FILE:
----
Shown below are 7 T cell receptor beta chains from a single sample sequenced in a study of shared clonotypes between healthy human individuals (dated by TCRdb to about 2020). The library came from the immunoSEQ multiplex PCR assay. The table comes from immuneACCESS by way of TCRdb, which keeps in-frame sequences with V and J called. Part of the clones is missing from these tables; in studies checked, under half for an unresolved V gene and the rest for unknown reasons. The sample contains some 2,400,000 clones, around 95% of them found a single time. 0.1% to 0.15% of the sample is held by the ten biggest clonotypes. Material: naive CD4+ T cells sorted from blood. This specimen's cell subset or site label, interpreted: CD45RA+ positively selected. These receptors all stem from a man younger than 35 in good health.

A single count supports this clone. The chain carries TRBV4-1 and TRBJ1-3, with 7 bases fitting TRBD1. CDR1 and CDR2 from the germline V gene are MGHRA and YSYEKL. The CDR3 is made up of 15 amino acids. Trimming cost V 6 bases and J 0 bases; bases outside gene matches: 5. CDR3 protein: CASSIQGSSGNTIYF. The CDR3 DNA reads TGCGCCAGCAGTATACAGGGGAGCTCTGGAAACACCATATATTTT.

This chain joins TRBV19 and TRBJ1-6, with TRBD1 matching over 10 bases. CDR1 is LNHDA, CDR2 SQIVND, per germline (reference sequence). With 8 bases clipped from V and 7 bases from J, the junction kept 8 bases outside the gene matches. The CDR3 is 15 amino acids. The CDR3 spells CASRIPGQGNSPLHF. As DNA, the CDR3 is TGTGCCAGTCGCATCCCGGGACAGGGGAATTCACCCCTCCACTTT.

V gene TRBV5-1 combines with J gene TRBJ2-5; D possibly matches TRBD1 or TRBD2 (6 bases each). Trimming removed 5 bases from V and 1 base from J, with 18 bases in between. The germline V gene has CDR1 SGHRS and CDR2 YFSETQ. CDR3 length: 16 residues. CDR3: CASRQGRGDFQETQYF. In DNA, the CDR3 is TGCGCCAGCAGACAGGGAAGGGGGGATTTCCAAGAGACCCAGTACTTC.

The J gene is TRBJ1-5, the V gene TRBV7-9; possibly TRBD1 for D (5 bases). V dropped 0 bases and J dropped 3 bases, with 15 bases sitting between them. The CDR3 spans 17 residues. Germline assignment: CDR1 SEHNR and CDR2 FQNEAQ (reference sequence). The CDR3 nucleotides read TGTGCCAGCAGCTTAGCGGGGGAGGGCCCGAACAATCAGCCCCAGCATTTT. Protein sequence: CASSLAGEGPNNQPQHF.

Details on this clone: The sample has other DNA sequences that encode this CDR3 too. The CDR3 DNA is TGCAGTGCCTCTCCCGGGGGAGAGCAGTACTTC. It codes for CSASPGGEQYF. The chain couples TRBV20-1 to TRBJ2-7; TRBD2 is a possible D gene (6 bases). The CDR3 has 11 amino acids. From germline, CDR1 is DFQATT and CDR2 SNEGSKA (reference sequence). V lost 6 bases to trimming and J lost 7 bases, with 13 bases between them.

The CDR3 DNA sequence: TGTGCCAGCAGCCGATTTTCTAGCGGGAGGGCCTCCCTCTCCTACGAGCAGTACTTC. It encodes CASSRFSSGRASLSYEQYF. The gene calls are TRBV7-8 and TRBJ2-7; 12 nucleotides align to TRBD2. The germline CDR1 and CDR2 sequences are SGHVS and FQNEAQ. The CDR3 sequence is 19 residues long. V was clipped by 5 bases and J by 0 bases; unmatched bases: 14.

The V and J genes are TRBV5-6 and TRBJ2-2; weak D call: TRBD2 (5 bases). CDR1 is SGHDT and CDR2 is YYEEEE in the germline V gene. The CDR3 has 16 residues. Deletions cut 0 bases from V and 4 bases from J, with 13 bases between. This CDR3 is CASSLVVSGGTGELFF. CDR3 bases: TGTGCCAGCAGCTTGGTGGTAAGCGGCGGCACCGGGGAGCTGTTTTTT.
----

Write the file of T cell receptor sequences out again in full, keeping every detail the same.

Shown below are 7 T cell receptor beta chains from a single sample sequenced in a study of shared clonotypes between healthy human individuals (dated by TCRdb to about 2020). The library came from the immunoSEQ multiplex PCR assay. The table comes from immuneACCESS by way of TCRdb, which keeps in-frame sequences with V and J called. Part of the clones is missing from these tables; in studies checked, under half for an unresolved V gene and the rest for unknown reasons. The sample contains some 2,400,000 clones, around 95% of them found a single time. 0.1% to 0.15% of the sample is held by the ten biggest clonotypes. Material: naive CD4+ T cells sorted from blood. This specimen's cell subset or site label, interpreted: CD45RA+ positively selected. These receptors all stem from a man younger than 35 in good health.

A single count supports this clone. The chain carries TRBV4-1 and TRBJ1-3, with 7 bases fitting TRBD1. CDR1 and CDR2 from the germline V gene are MGHRA and YSYEKL. The CDR3 is made up of 15 amino acids. Trimming cost V 6 bases and J 0 bases; bases outside gene matches: 5. CDR3 protein: CASSIQGSSGNTIYF. The CDR3 DNA reads TGCGCCAGCAGTATACAGGGGAGCTCTGGAAACACCATATATTTT.

This chain joins TRBV19 and TRBJ1-6, with TRBD1 matching over 10 bases. CDR1 is LNHDA, CDR2 SQIVND, per germline (reference sequence). With 8 bases clipped from V and 7 bases from J, the junction kept 8 bases outside the gene matches. The CDR3 is 15 amino acids. The CDR3 spells CASRIPGQGNSPLHF. As DNA, the CDR3 is TGTGCCAGTCGCATCCCGGGACAGGGGAATTCACCCCTCCACTTT.

V gene TRBV5-1 combines with J gene TRBJ2-5; D possibly matches TRBD1 or TRBD2 (6 bases each). Trimming removed 5 bases from V and 1 base from J, with 18 bases in between. The germline V gene has CDR1 SGHRS and CDR2 YFSETQ. CDR3 length: 16 residues. CDR3: CASRQGRGDFQETQYF. In DNA, the CDR3 is TGCGCCAGCAGACAGGGAAGGGGGGATTTCCAAGAGACCCAGTACTTC.

The J gene is TRBJ1-5, the V gene TRBV7-9; possibly TRBD1 for D (5 bases). V dropped 0 bases and J dropped 3 bases, with 15 bases sitting between them. The CDR3 spans 17 residues. Germline assignment: CDR1 SEHNR and CDR2 FQNEAQ (reference sequence). The CDR3 nucleotides read TGTGCCAGCAGCTTAGCGGGGGAGGGCCCGAACAATCAGCCCCAGCATTTT. Protein sequence: CASSLAGEGPNNQPQHF.

Details on this clone: The sample has other DNA sequences that encode this CDR3 too. The CDR3 DNA is TGCAGTGCCTCTCCCGGGGGAGAGCAGTACTTC. It codes for CSASPGGEQYF. The chain couples TRBV20-1 to TRBJ2-7; TRBD2 is a possible D gene (6 bases). The CDR3 has 11 amino acids. From germline, CDR1 is DFQATT and CDR2 SNEGSKA (reference sequence). V lost 6 bases to trimming and J lost 7 bases, with 13 bases between them.

The CDR3 DNA sequence: TGTGCCAGCAGCCGATTTTCTAGCGGGAGGGCCTCCCTCTCCTACGAGCAGTACTTC. It encodes CASSRFSSGRASLSYEQYF. The gene calls are TRBV7-8 and TRBJ2-7; 12 nucleotides align to TRBD2. The germline CDR1 and CDR2 sequences are SGHVS and FQNEAQ. The CDR3 sequence is 19 residues long. V was clipped by 5 bases and J by 0 bases; unmatched bases: 14.

The V and J genes are TRBV5-6 and TRBJ2-2; weak D call: TRBD2 (5 bases). CDR1 is SGHDT and CDR2 is YYEEEE in the germline V gene. The CDR3 has 16 residues. Deletions cut 0 bases from V and 4 bases from J, with 13 bases between. This CDR3 is CASSLVVSGGTGELFF. CDR3 bases: TGTGCCAGCAGCTTGGTGGTAAGCGGCGGCACCGGGGAGCTGTTTTTT.